After much searching and re-reading, I finally found this poignant poem about breastfeeding and slave women I mentioned yesterday. It was written by William Wells Brown, an American writer who is considered to be the first African-American to publish a novel. He was also the first to have a play and a travel book published (Britannica.com).
The morn was chill — I spoke no word,
–But feared my babe might die,
And heard all day, or thought I heard,
— My little baby cry.
At noon, oh, how I ran and took
–My baby to my breast!
I lingered — and the long lash broke
–My sleeping infant’s rest.
Excerpted from Birthing a Slave: Motherhood and Medicine in the Antebellum South by Marie Jenkins Schwartz (page 224).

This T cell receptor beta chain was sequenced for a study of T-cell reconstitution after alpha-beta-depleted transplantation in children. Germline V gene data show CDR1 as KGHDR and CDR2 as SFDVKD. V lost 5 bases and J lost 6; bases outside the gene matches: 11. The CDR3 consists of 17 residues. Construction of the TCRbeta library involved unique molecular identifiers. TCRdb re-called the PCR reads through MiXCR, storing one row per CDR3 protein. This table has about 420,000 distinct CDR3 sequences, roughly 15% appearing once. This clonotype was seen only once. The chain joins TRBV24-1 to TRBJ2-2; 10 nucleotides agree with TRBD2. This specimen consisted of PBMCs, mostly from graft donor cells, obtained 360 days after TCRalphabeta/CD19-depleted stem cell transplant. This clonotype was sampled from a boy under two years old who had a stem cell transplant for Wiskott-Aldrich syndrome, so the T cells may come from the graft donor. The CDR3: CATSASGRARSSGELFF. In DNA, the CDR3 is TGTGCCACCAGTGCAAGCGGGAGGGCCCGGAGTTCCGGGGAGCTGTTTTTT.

There has been much debate over whether black women can afford to breastfeed in social terms, and whether or not it’s an important issue for black women throughout this country period. I contend, however, that breastfeeding is indeed an issue that all black mothers should at least mull over. In my opinion, despite the plight black women have to face in this country, there’s no reason that we should allow our history to continue to keep us from nursing our infants, especially when our foremothers wanted so desperately to do so.